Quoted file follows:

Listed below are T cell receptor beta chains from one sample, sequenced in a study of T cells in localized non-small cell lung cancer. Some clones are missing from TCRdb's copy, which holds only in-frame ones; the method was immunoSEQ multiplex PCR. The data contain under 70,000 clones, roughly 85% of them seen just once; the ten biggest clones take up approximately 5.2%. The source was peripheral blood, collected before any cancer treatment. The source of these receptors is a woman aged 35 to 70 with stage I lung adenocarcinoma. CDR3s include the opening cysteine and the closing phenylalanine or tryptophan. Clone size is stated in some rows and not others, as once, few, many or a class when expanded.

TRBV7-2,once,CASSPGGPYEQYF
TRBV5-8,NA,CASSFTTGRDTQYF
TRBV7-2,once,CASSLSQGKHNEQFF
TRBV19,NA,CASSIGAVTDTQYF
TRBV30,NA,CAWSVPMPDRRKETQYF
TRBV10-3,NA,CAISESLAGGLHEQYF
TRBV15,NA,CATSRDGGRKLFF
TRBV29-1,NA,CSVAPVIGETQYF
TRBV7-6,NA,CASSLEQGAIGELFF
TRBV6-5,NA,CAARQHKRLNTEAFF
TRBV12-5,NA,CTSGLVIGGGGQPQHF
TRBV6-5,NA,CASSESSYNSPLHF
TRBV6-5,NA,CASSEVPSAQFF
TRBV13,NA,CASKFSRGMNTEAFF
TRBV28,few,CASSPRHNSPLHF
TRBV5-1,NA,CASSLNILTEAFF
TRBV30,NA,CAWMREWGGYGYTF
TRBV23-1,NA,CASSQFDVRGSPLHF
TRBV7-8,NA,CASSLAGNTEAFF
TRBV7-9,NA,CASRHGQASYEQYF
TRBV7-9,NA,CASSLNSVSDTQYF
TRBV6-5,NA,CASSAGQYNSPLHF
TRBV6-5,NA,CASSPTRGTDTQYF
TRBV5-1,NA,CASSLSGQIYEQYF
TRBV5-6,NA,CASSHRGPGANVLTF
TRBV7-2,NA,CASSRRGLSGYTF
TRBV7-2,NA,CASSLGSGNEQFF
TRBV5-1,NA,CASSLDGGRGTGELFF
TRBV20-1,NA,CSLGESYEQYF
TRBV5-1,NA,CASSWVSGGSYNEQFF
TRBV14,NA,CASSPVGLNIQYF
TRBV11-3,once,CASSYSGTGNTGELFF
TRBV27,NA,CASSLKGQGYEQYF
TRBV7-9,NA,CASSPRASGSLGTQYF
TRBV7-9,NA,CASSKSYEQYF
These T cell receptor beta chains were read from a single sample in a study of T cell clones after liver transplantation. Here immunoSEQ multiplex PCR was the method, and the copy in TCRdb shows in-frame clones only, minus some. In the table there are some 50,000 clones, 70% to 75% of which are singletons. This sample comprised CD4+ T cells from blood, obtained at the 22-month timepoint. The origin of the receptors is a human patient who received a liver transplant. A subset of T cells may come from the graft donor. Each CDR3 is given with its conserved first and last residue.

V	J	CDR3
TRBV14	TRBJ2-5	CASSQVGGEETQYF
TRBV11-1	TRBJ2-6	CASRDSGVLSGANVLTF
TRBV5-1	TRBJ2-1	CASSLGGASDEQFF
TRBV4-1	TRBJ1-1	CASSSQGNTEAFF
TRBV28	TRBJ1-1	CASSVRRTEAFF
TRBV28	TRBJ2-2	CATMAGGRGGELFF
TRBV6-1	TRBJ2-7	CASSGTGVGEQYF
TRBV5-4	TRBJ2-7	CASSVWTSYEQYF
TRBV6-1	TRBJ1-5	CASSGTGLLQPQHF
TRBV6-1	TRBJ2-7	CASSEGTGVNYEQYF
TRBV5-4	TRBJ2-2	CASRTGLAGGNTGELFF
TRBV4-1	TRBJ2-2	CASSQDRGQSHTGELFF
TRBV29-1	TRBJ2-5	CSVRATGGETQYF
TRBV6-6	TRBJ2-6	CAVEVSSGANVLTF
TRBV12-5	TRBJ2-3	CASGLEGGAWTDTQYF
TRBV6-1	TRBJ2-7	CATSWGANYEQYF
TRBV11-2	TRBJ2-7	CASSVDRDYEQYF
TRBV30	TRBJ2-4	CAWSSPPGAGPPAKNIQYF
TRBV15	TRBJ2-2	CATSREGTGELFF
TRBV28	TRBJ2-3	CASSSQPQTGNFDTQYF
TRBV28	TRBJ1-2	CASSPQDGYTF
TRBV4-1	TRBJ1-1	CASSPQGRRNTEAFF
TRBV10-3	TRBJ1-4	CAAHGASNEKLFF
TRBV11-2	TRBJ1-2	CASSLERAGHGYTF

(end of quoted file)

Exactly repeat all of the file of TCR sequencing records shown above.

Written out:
Listed below are T cell receptor beta chains from one sample, sequenced in a study of T cells in localized non-small cell lung cancer. Some clones are missing from TCRdb's copy, which holds only in-frame ones; the method was immunoSEQ multiplex PCR. The data contain under 70,000 clones, roughly 85% of them seen just once; the ten biggest clones take up approximately 5.2%. The source was peripheral blood, collected before any cancer treatment. The source of these receptors is a woman aged 35 to 70 with stage I lung adenocarcinoma. CDR3s include the opening cysteine and the closing phenylalanine or tryptophan. Clone size is stated in some rows and not others, as once, few, many or a class when expanded.

TRBV7-2,once,CASSPGGPYEQYF
TRBV5-8,NA,CASSFTTGRDTQYF
TRBV7-2,once,CASSLSQGKHNEQFF
TRBV19,NA,CASSIGAVTDTQYF
TRBV30,NA,CAWSVPMPDRRKETQYF
TRBV10-3,NA,CAISESLAGGLHEQYF
TRBV15,NA,CATSRDGGRKLFF
TRBV29-1,NA,CSVAPVIGETQYF
TRBV7-6,NA,CASSLEQGAIGELFF
TRBV6-5,NA,CAARQHKRLNTEAFF
TRBV12-5,NA,CTSGLVIGGGGQPQHF
TRBV6-5,NA,CASSESSYNSPLHF
TRBV6-5,NA,CASSEVPSAQFF
TRBV13,NA,CASKFSRGMNTEAFF
TRBV28,few,CASSPRHNSPLHF
TRBV5-1,NA,CASSLNILTEAFF
TRBV30,NA,CAWMREWGGYGYTF
TRBV23-1,NA,CASSQFDVRGSPLHF
TRBV7-8,NA,CASSLAGNTEAFF
TRBV7-9,NA,CASRHGQASYEQYF
TRBV7-9,NA,CASSLNSVSDTQYF
TRBV6-5,NA,CASSAGQYNSPLHF
TRBV6-5,NA,CASSPTRGTDTQYF
TRBV5-1,NA,CASSLSGQIYEQYF
TRBV5-6,NA,CASSHRGPGANVLTF
TRBV7-2,NA,CASSRRGLSGYTF
TRBV7-2,NA,CASSLGSGNEQFF
TRBV5-1,NA,CASSLDGGRGTGELFF
TRBV20-1,NA,CSLGESYEQYF
TRBV5-1,NA,CASSWVSGGSYNEQFF
TRBV14,NA,CASSPVGLNIQYF
TRBV11-3,once,CASSYSGTGNTGELFF
TRBV27,NA,CASSLKGQGYEQYF
TRBV7-9,NA,CASSPRASGSLGTQYF
TRBV7-9,NA,CASSKSYEQYF
These T cell receptor beta chains were read from a single sample in a study of T cell clones after liver transplantation. Here immunoSEQ multiplex PCR was the method, and the copy in TCRdb shows in-frame clones only, minus some. In the table there are some 50,000 clones, 70% to 75% of which are singletons. This sample comprised CD4+ T cells from blood, obtained at the 22-month timepoint. The origin of the receptors is a human patient who received a liver transplant. A subset of T cells may come from the graft donor. Each CDR3 is given with its conserved first and last residue.

V	J	CDR3
TRBV14	TRBJ2-5	CASSQVGGEETQYF
TRBV11-1	TRBJ2-6	CASRDSGVLSGANVLTF
TRBV5-1	TRBJ2-1	CASSLGGASDEQFF
TRBV4-1	TRBJ1-1	CASSSQGNTEAFF
TRBV28	TRBJ1-1	CASSVRRTEAFF
TRBV28	TRBJ2-2	CATMAGGRGGELFF
TRBV6-1	TRBJ2-7	CASSGTGVGEQYF
TRBV5-4	TRBJ2-7	CASSVWTSYEQYF
TRBV6-1	TRBJ1-5	CASSGTGLLQPQHF
TRBV6-1	TRBJ2-7	CASSEGTGVNYEQYF
TRBV5-4	TRBJ2-2	CASRTGLAGGNTGELFF
TRBV4-1	TRBJ2-2	CASSQDRGQSHTGELFF
TRBV29-1	TRBJ2-5	CSVRATGGETQYF
TRBV6-6	TRBJ2-6	CAVEVSSGANVLTF
TRBV12-5	TRBJ2-3	CASGLEGGAWTDTQYF
TRBV6-1	TRBJ2-7	CATSWGANYEQYF
TRBV11-2	TRBJ2-7	CASSVDRDYEQYF
TRBV30	TRBJ2-4	CAWSSPPGAGPPAKNIQYF
TRBV15	TRBJ2-2	CATSREGTGELFF
TRBV28	TRBJ2-3	CASSSQPQTGNFDTQYF
TRBV28	TRBJ1-2	CASSPQDGYTF
TRBV4-1	TRBJ1-1	CASSPQGRRNTEAFF
TRBV10-3	TRBJ1-4	CAAHGASNEKLFF
TRBV11-2	TRBJ1-2	CASSLERAGHGYTF